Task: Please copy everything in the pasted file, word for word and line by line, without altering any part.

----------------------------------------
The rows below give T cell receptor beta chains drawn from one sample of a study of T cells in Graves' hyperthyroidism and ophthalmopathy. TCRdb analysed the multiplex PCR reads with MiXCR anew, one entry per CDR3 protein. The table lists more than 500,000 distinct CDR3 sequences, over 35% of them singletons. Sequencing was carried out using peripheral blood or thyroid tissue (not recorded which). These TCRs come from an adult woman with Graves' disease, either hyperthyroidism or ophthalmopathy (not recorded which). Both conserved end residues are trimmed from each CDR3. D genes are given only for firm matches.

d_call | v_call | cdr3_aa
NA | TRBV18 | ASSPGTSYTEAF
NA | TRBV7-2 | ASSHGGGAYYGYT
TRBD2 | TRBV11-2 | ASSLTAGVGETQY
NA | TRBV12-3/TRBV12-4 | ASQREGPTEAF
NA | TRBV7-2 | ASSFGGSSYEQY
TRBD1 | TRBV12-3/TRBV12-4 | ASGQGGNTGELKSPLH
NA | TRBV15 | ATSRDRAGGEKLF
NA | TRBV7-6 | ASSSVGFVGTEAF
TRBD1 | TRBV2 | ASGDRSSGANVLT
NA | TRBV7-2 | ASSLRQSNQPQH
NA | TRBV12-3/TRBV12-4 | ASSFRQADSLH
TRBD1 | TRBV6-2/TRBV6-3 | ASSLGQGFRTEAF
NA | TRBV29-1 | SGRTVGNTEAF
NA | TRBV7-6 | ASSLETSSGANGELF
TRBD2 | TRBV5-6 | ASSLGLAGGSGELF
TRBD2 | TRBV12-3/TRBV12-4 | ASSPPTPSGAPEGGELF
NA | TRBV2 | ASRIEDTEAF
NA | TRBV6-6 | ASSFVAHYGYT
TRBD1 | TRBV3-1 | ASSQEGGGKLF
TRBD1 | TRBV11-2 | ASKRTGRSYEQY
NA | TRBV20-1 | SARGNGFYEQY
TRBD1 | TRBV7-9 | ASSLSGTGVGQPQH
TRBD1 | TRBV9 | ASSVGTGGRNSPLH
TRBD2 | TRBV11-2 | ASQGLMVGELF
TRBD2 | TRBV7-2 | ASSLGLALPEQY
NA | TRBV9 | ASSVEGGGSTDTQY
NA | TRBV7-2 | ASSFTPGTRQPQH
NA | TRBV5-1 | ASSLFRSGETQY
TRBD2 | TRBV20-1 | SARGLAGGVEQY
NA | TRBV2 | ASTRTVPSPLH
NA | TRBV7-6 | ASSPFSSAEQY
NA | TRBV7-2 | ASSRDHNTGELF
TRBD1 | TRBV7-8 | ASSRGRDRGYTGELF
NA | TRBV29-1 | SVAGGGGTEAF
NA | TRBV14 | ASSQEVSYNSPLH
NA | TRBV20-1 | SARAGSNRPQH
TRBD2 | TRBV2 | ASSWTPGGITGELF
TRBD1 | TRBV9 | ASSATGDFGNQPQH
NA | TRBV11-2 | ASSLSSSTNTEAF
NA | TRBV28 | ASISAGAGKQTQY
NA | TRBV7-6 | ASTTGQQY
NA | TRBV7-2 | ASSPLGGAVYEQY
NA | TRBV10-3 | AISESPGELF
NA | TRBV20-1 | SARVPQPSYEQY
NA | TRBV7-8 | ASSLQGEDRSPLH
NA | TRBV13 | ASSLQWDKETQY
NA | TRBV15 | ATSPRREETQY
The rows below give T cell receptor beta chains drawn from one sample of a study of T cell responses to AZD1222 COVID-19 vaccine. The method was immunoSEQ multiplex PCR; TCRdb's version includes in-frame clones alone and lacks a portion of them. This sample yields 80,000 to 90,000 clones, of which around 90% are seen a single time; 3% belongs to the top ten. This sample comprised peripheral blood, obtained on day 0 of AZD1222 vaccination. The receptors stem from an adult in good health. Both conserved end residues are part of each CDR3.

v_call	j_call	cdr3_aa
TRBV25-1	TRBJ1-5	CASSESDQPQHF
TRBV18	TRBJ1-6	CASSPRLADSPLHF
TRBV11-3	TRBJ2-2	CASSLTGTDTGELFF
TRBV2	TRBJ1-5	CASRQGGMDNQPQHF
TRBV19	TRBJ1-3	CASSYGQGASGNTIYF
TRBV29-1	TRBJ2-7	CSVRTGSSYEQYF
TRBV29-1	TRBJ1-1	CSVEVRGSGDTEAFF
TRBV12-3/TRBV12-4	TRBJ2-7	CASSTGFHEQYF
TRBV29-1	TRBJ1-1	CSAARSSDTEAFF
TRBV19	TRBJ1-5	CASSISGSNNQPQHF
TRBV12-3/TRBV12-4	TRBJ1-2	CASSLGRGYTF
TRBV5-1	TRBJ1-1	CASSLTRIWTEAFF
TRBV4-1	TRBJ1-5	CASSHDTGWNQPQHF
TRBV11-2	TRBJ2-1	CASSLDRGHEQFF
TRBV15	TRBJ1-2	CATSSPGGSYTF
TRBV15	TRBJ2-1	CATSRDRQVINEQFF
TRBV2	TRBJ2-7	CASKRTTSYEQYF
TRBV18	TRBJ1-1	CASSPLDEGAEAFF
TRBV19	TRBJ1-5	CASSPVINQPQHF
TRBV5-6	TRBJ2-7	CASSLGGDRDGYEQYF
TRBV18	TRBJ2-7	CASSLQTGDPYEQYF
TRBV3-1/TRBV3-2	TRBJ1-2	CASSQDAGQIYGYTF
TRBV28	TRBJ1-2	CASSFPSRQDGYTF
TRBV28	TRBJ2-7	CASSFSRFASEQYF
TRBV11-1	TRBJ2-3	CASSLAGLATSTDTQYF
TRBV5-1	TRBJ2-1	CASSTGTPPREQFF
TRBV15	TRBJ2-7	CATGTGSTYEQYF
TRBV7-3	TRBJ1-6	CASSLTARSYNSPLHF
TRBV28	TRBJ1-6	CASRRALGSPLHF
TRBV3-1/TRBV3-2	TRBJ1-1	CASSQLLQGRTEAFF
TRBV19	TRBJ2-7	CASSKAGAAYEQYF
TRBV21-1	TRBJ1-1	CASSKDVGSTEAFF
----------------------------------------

The rows below give T cell receptor beta chains drawn from one sample of a study of T cells in Graves' hyperthyroidism and ophthalmopathy. TCRdb analysed the multiplex PCR reads with MiXCR anew, one entry per CDR3 protein. The table lists more than 500,000 distinct CDR3 sequences, over 35% of them singletons. Sequencing was carried out using peripheral blood or thyroid tissue (not recorded which). These TCRs come from an adult woman with Graves' disease, either hyperthyroidism or ophthalmopathy (not recorded which). Both conserved end residues are trimmed from each CDR3. D genes are given only for firm matches.

d_call | v_call | cdr3_aa
NA | TRBV18 | ASSPGTSYTEAF
NA | TRBV7-2 | ASSHGGGAYYGYT
TRBD2 | TRBV11-2 | ASSLTAGVGETQY
NA | TRBV12-3/TRBV12-4 | ASQREGPTEAF
NA | TRBV7-2 | ASSFGGSSYEQY
TRBD1 | TRBV12-3/TRBV12-4 | ASGQGGNTGELKSPLH
NA | TRBV15 | ATSRDRAGGEKLF
NA | TRBV7-6 | ASSSVGFVGTEAF
TRBD1 | TRBV2 | ASGDRSSGANVLT
NA | TRBV7-2 | ASSLRQSNQPQH
NA | TRBV12-3/TRBV12-4 | ASSFRQADSLH
TRBD1 | TRBV6-2/TRBV6-3 | ASSLGQGFRTEAF
NA | TRBV29-1 | SGRTVGNTEAF
NA | TRBV7-6 | ASSLETSSGANGELF
TRBD2 | TRBV5-6 | ASSLGLAGGSGELF
TRBD2 | TRBV12-3/TRBV12-4 | ASSPPTPSGAPEGGELF
NA | TRBV2 | ASRIEDTEAF
NA | TRBV6-6 | ASSFVAHYGYT
TRBD1 | TRBV3-1 | ASSQEGGGKLF
TRBD1 | TRBV11-2 | ASKRTGRSYEQY
NA | TRBV20-1 | SARGNGFYEQY
TRBD1 | TRBV7-9 | ASSLSGTGVGQPQH
TRBD1 | TRBV9 | ASSVGTGGRNSPLH
TRBD2 | TRBV11-2 | ASQGLMVGELF
TRBD2 | TRBV7-2 | ASSLGLALPEQY
NA | TRBV9 | ASSVEGGGSTDTQY
NA | TRBV7-2 | ASSFTPGTRQPQH
NA | TRBV5-1 | ASSLFRSGETQY
TRBD2 | TRBV20-1 | SARGLAGGVEQY
NA | TRBV2 | ASTRTVPSPLH
NA | TRBV7-6 | ASSPFSSAEQY
NA | TRBV7-2 | ASSRDHNTGELF
TRBD1 | TRBV7-8 | ASSRGRDRGYTGELF
NA | TRBV29-1 | SVAGGGGTEAF
NA | TRBV14 | ASSQEVSYNSPLH
NA | TRBV20-1 | SARAGSNRPQH
TRBD2 | TRBV2 | ASSWTPGGITGELF
TRBD1 | TRBV9 | ASSATGDFGNQPQH
NA | TRBV11-2 | ASSLSSSTNTEAF
NA | TRBV28 | ASISAGAGKQTQY
NA | TRBV7-6 | ASTTGQQY
NA | TRBV7-2 | ASSPLGGAVYEQY
NA | TRBV10-3 | AISESPGELF
NA | TRBV20-1 | SARVPQPSYEQY
NA | TRBV7-8 | ASSLQGEDRSPLH
NA | TRBV13 | ASSLQWDKETQY
NA | TRBV15 | ATSPRREETQY
The rows below give T cell receptor beta chains drawn from one sample of a study of T cell responses to AZD1222 COVID-19 vaccine. The method was immunoSEQ multiplex PCR; TCRdb's version includes in-frame clones alone and lacks a portion of them. This sample yields 80,000 to 90,000 clones, of which around 90% are seen a single time; 3% belongs to the top ten. This sample comprised peripheral blood, obtained on day 0 of AZD1222 vaccination. The receptors stem from an adult in good health. Both conserved end residues are part of each CDR3.

v_call	j_call	cdr3_aa
TRBV25-1	TRBJ1-5	CASSESDQPQHF
TRBV18	TRBJ1-6	CASSPRLADSPLHF
TRBV11-3	TRBJ2-2	CASSLTGTDTGELFF
TRBV2	TRBJ1-5	CASRQGGMDNQPQHF
TRBV19	TRBJ1-3	CASSYGQGASGNTIYF
TRBV29-1	TRBJ2-7	CSVRTGSSYEQYF
TRBV29-1	TRBJ1-1	CSVEVRGSGDTEAFF
TRBV12-3/TRBV12-4	TRBJ2-7	CASSTGFHEQYF
TRBV29-1	TRBJ1-1	CSAARSSDTEAFF
TRBV19	TRBJ1-5	CASSISGSNNQPQHF
TRBV12-3/TRBV12-4	TRBJ1-2	CASSLGRGYTF
TRBV5-1	TRBJ1-1	CASSLTRIWTEAFF
TRBV4-1	TRBJ1-5	CASSHDTGWNQPQHF
TRBV11-2	TRBJ2-1	CASSLDRGHEQFF
TRBV15	TRBJ1-2	CATSSPGGSYTF
TRBV15	TRBJ2-1	CATSRDRQVINEQFF
TRBV2	TRBJ2-7	CASKRTTSYEQYF
TRBV18	TRBJ1-1	CASSPLDEGAEAFF
TRBV19	TRBJ1-5	CASSPVINQPQHF
TRBV5-6	TRBJ2-7	CASSLGGDRDGYEQYF
TRBV18	TRBJ2-7	CASSLQTGDPYEQYF
TRBV3-1/TRBV3-2	TRBJ1-2	CASSQDAGQIYGYTF
TRBV28	TRBJ1-2	CASSFPSRQDGYTF
TRBV28	TRBJ2-7	CASSFSRFASEQYF
TRBV11-1	TRBJ2-3	CASSLAGLATSTDTQYF
TRBV5-1	TRBJ2-1	CASSTGTPPREQFF
TRBV15	TRBJ2-7	CATGTGSTYEQYF
TRBV7-3	TRBJ1-6	CASSLTARSYNSPLHF
TRBV28	TRBJ1-6	CASRRALGSPLHF
TRBV3-1/TRBV3-2	TRBJ1-1	CASSQLLQGRTEAFF
TRBV19	TRBJ2-7	CASSKAGAAYEQYF
TRBV21-1	TRBJ1-1	CASSKDVGSTEAFF